Finally, previous studies have shown that the phosphorylation of C/EBP-β at Ser299 is critical for its nuclear translocation and its subsequent gene transactivation [36–38]. When we analyzed the nuclear accumulation of C/EBP-β by immunohistochemistry in PC3-6TR-shIKKε xenografts from mice fed normal diet (Figure 5C) or dox-diet (Figure 5D), we observed a significant decrease of C/EBP-β nuclear staining when IKKε was depleted from the tumor. Inhibition of IL-6 expression using siRNA did not affect the IKKε-dependent phosphorylation and nuclear translocation of C/EBP-β (Supplementary Figure S3).
A proposed target for the treatment of CR PC patients is IL-6 [39, 40], an inflammatory cytokine that has been associated with CR progression , development of bone metastasis  and metastasis-related morbidity [5, 6]. We have previously demonstrated a strong correlation between the over-expression of IKKε and IL-6 secretion in PC cell lines . We have also shown the biological link between IKKε and PC progression in vivo by analyzing IKKε expression in a cohort of 141 PC patients . In this previous study, we found an increase in cytoplasmic IKKε expression during PC progression, increasing from non-malignant tissues to CR PC. In the present study, we demonstrate the role of IKKε as an oncogene in PC and detail the molecular mechanism involved in the regulation of IL-6 expression, activated in response to IKKε over-expression.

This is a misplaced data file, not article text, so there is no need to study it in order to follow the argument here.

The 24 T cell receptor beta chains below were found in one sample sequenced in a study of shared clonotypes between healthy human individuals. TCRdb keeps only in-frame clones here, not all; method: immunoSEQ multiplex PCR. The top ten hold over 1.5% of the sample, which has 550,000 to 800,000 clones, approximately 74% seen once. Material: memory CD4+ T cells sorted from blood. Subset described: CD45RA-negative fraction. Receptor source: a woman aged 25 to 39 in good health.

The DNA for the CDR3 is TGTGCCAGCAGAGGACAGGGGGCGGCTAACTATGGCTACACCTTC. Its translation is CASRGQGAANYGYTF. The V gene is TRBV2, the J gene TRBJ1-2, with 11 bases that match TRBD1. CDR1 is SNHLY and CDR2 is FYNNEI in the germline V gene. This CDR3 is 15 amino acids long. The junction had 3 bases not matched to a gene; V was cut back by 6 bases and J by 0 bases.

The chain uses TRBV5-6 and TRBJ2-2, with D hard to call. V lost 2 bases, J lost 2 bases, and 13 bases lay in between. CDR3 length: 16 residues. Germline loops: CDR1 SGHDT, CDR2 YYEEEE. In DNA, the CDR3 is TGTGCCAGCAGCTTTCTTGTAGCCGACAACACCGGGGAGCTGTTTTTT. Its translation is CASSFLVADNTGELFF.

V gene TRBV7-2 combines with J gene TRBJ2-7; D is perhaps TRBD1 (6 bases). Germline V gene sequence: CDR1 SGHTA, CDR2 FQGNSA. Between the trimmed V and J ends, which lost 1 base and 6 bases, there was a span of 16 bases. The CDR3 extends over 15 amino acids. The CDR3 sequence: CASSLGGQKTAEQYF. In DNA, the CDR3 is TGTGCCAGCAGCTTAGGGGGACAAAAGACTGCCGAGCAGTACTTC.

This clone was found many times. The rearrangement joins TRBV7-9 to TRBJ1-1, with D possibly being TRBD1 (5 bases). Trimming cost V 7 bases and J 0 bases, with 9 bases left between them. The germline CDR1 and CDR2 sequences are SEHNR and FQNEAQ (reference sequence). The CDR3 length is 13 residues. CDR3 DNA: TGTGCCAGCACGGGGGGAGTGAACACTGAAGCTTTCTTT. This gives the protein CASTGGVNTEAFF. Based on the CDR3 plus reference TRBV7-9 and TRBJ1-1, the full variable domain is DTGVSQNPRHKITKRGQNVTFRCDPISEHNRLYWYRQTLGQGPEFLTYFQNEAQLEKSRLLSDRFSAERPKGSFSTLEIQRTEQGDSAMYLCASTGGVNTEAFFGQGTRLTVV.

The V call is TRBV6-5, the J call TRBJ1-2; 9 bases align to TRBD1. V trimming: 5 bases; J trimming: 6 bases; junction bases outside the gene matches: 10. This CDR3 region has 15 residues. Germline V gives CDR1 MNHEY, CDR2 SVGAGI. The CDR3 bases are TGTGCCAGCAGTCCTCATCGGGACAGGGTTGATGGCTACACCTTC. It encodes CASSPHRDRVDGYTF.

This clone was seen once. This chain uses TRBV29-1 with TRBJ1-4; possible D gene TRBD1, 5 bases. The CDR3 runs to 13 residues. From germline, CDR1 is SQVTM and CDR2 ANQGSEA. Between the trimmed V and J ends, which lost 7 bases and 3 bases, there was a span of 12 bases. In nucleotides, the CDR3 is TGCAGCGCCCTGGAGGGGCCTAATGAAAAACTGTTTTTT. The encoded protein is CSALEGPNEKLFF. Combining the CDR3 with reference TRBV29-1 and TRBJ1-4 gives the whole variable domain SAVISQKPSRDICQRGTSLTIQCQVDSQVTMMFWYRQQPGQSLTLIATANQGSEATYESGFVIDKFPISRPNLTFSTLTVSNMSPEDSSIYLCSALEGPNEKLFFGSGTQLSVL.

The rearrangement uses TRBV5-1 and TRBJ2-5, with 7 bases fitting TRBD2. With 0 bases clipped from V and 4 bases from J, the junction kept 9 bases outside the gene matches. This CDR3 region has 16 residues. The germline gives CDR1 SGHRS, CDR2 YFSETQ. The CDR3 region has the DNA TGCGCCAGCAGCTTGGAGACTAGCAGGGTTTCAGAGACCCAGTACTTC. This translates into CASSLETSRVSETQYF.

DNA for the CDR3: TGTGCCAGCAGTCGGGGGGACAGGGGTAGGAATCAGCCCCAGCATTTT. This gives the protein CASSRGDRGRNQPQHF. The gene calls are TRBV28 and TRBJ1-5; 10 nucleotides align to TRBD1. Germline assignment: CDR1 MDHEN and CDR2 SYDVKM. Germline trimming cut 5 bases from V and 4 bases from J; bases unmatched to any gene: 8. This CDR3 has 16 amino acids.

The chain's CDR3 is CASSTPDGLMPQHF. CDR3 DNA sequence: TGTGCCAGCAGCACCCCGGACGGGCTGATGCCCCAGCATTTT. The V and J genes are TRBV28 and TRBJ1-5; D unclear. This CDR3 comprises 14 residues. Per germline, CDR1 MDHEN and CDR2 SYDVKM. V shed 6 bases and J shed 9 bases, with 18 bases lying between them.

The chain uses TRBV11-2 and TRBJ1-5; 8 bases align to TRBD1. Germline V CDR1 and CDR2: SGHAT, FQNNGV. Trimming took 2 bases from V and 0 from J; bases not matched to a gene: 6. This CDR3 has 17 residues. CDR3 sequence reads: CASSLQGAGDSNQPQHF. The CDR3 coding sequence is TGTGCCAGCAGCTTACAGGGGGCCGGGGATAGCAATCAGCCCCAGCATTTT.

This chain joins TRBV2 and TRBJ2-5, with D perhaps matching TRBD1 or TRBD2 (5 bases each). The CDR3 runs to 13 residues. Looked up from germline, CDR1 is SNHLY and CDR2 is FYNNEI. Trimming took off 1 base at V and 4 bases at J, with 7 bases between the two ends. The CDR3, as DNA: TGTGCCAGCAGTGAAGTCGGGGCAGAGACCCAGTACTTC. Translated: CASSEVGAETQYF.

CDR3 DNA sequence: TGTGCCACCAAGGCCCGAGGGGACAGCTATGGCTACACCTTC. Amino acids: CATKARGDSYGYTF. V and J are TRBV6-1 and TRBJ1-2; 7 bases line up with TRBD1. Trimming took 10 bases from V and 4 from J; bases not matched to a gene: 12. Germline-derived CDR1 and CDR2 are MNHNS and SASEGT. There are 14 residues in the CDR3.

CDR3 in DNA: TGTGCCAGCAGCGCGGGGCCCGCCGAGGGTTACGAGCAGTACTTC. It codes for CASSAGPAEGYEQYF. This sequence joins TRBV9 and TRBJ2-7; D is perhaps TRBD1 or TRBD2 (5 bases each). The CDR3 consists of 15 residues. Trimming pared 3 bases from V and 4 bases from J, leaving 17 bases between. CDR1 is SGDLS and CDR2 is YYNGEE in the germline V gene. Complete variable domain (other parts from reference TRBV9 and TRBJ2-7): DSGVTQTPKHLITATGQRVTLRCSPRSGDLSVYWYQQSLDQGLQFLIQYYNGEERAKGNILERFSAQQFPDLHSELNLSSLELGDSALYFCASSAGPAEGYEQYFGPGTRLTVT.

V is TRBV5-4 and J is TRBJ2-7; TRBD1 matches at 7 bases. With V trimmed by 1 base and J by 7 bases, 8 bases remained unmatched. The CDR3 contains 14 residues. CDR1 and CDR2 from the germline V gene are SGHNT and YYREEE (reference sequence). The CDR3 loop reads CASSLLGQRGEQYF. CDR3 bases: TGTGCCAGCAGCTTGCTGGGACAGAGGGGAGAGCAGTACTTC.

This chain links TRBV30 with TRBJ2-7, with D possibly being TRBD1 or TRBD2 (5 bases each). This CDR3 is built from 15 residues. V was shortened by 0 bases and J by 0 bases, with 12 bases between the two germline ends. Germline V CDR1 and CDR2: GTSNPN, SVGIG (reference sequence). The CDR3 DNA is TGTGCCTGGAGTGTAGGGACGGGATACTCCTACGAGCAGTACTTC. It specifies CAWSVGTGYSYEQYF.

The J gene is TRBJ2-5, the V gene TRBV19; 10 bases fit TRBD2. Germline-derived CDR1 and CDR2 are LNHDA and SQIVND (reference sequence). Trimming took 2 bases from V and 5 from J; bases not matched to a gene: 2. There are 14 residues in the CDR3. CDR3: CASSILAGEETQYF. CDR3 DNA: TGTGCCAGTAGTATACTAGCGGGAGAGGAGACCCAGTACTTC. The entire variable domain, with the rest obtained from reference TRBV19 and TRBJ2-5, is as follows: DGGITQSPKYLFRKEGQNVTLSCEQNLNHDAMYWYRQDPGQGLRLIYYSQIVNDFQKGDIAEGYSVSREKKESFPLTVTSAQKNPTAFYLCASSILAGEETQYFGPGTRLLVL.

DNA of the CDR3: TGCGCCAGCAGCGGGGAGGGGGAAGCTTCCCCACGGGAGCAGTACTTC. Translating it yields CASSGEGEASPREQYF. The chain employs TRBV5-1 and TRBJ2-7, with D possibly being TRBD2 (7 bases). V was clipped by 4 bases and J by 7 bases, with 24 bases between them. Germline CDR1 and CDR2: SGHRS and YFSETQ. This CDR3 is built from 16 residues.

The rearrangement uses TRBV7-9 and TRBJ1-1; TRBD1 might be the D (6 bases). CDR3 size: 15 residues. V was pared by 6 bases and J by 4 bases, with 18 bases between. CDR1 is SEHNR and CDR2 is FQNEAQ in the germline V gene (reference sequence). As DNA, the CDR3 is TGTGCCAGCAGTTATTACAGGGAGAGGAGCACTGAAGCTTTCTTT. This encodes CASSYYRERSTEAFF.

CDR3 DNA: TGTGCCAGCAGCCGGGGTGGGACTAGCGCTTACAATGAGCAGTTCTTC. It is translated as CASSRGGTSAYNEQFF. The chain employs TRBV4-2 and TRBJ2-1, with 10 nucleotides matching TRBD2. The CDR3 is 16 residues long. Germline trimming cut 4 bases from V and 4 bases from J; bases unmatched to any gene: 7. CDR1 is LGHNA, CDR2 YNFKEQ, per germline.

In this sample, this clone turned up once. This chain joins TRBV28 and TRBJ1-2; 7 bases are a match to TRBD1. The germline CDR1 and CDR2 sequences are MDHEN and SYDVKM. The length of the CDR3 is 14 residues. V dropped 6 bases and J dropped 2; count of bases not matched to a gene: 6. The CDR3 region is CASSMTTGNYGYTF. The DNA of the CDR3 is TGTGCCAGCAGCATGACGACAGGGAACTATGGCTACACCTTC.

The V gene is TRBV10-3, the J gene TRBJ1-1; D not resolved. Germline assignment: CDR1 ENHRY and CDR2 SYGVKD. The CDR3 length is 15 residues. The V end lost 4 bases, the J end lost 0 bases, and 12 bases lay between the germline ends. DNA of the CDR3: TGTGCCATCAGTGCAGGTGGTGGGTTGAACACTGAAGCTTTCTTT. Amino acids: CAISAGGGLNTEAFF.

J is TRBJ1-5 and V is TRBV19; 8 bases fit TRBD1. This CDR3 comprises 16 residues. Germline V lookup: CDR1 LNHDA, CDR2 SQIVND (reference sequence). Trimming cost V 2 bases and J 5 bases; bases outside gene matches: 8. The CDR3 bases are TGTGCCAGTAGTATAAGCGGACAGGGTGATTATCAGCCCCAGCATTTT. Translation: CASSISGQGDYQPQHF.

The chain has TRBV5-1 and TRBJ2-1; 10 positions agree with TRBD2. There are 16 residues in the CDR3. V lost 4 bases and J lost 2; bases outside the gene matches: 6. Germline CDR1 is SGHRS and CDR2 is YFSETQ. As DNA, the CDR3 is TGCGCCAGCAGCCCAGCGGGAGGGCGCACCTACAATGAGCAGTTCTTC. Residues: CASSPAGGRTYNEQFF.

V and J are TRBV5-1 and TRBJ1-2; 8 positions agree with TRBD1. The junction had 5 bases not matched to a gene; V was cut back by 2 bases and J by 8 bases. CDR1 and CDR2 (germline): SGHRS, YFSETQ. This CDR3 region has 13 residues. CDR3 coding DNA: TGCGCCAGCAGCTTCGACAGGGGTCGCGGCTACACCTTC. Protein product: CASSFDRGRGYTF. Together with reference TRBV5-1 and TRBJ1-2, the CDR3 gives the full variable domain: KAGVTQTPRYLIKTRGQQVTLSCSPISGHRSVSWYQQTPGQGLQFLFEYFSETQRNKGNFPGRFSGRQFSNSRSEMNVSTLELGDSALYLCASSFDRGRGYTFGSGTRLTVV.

Considering the inhibitory effect of IL-6 knock-down on PC-3 cell growth in vitro (Figure 1A and 1B; [43, 44]) and in vivo [44, 45], and the importance of IKKε in the regulation of IL-6 secretion in PC, we studied the role of IKKε on PC-3 cell proliferation and tumor formation. In line with our previous results , depletion of IKKε expression resulted in a substantial decrease (> 50%) in IL-6 secretion by PC-3 cells (Figure 1D) and a decrease in cell proliferation in vitro (Figure 1F). This inhibitory effect of IKKε knock-down on cell proliferation has previously been observed in vitro in HeLa, ovarian and breast cancer cells [19, 21, 46]. We also showed the impact of IKKε depletion in vivo via PC-3 tumor formation and growth in SCID mice (Figure 2). In particular, 135 days after PC-3 cell injection, we observed that 35% of mice injected with IKKε depleted cells displayed a complete arrest of tumor growth and even a reduction in tumor mass (Figure 2E, 2H). These observations were in line with recent studies in which the authors showed that intratumoral delivery of synthetic IKKε siRNA interfered with subcutaneous glioma growth in Nude mice , and that treatment with TBK1/IKKε inhibitors significantly impaired development of human squamous cell carcinoma in these mice . Together, these studies suggest a more general role for IKKε in cancer.